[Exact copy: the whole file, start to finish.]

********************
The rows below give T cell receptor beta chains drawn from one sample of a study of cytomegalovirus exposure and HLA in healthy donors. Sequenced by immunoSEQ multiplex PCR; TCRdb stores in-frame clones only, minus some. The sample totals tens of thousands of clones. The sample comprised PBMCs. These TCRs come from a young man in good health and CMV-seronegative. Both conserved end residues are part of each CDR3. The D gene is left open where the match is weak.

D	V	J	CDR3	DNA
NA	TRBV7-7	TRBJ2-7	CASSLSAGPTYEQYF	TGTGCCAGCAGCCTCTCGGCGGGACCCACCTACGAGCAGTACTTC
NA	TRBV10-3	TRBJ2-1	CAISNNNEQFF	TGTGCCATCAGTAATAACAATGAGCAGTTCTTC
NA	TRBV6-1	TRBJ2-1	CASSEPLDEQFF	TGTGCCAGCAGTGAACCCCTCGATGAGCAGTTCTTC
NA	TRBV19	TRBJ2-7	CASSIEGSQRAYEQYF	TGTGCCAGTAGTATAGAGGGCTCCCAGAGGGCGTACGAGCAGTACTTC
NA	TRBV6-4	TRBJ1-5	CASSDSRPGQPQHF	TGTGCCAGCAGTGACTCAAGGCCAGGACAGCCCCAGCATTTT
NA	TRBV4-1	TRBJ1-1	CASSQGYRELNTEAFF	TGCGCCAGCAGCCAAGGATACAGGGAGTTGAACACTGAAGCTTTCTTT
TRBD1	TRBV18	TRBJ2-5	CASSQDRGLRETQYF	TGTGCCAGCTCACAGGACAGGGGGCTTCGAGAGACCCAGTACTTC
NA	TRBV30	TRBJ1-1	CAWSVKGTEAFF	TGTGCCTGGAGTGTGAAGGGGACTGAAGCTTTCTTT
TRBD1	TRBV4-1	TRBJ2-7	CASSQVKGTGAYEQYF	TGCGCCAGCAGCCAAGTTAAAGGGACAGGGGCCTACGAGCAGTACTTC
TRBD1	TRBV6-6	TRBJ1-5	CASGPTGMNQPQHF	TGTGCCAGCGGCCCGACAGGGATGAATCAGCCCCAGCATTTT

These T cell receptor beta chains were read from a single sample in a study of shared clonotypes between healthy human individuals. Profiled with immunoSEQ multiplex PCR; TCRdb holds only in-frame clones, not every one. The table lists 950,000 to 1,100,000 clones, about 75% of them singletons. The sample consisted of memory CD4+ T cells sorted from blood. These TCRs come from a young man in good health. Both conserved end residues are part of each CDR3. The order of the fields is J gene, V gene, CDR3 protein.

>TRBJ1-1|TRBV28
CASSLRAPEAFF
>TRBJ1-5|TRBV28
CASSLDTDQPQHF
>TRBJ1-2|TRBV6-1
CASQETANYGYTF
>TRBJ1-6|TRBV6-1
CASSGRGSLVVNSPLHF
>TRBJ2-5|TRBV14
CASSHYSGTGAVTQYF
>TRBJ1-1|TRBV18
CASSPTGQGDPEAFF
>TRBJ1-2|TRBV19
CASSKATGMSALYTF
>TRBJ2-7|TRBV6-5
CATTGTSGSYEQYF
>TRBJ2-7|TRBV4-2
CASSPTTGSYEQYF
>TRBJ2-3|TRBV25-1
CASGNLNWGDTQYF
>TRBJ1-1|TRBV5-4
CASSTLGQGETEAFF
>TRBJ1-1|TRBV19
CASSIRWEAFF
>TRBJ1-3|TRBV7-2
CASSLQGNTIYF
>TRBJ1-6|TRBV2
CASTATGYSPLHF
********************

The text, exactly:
The rows below give T cell receptor beta chains drawn from one sample of a study of cytomegalovirus exposure and HLA in healthy donors. Sequenced by immunoSEQ multiplex PCR; TCRdb stores in-frame clones only, minus some. The sample totals tens of thousands of clones. The sample comprised PBMCs. These TCRs come from a young man in good health and CMV-seronegative. Both conserved end residues are part of each CDR3. The D gene is left open where the match is weak.

D	V	J	CDR3	DNA
NA	TRBV7-7	TRBJ2-7	CASSLSAGPTYEQYF	TGTGCCAGCAGCCTCTCGGCGGGACCCACCTACGAGCAGTACTTC
NA	TRBV10-3	TRBJ2-1	CAISNNNEQFF	TGTGCCATCAGTAATAACAATGAGCAGTTCTTC
NA	TRBV6-1	TRBJ2-1	CASSEPLDEQFF	TGTGCCAGCAGTGAACCCCTCGATGAGCAGTTCTTC
NA	TRBV19	TRBJ2-7	CASSIEGSQRAYEQYF	TGTGCCAGTAGTATAGAGGGCTCCCAGAGGGCGTACGAGCAGTACTTC
NA	TRBV6-4	TRBJ1-5	CASSDSRPGQPQHF	TGTGCCAGCAGTGACTCAAGGCCAGGACAGCCCCAGCATTTT
NA	TRBV4-1	TRBJ1-1	CASSQGYRELNTEAFF	TGCGCCAGCAGCCAAGGATACAGGGAGTTGAACACTGAAGCTTTCTTT
TRBD1	TRBV18	TRBJ2-5	CASSQDRGLRETQYF	TGTGCCAGCTCACAGGACAGGGGGCTTCGAGAGACCCAGTACTTC
NA	TRBV30	TRBJ1-1	CAWSVKGTEAFF	TGTGCCTGGAGTGTGAAGGGGACTGAAGCTTTCTTT
TRBD1	TRBV4-1	TRBJ2-7	CASSQVKGTGAYEQYF	TGCGCCAGCAGCCAAGTTAAAGGGACAGGGGCCTACGAGCAGTACTTC
TRBD1	TRBV6-6	TRBJ1-5	CASGPTGMNQPQHF	TGTGCCAGCGGCCCGACAGGGATGAATCAGCCCCAGCATTTT

These T cell receptor beta chains were read from a single sample in a study of shared clonotypes between healthy human individuals. Profiled with immunoSEQ multiplex PCR; TCRdb holds only in-frame clones, not every one. The table lists 950,000 to 1,100,000 clones, about 75% of them singletons. The sample consisted of memory CD4+ T cells sorted from blood. These TCRs come from a young man in good health. Both conserved end residues are part of each CDR3. The order of the fields is J gene, V gene, CDR3 protein.

>TRBJ1-1|TRBV28
CASSLRAPEAFF
>TRBJ1-5|TRBV28
CASSLDTDQPQHF
>TRBJ1-2|TRBV6-1
CASQETANYGYTF
>TRBJ1-6|TRBV6-1
CASSGRGSLVVNSPLHF
>TRBJ2-5|TRBV14
CASSHYSGTGAVTQYF
>TRBJ1-1|TRBV18
CASSPTGQGDPEAFF
>TRBJ1-2|TRBV19
CASSKATGMSALYTF
>TRBJ2-7|TRBV6-5
CATTGTSGSYEQYF
>TRBJ2-7|TRBV4-2
CASSPTTGSYEQYF
>TRBJ2-3|TRBV25-1
CASGNLNWGDTQYF
>TRBJ1-1|TRBV5-4
CASSTLGQGETEAFF
>TRBJ1-1|TRBV19
CASSIRWEAFF
>TRBJ1-3|TRBV7-2
CASSLQGNTIYF
>TRBJ1-6|TRBV2
CASTATGYSPLHF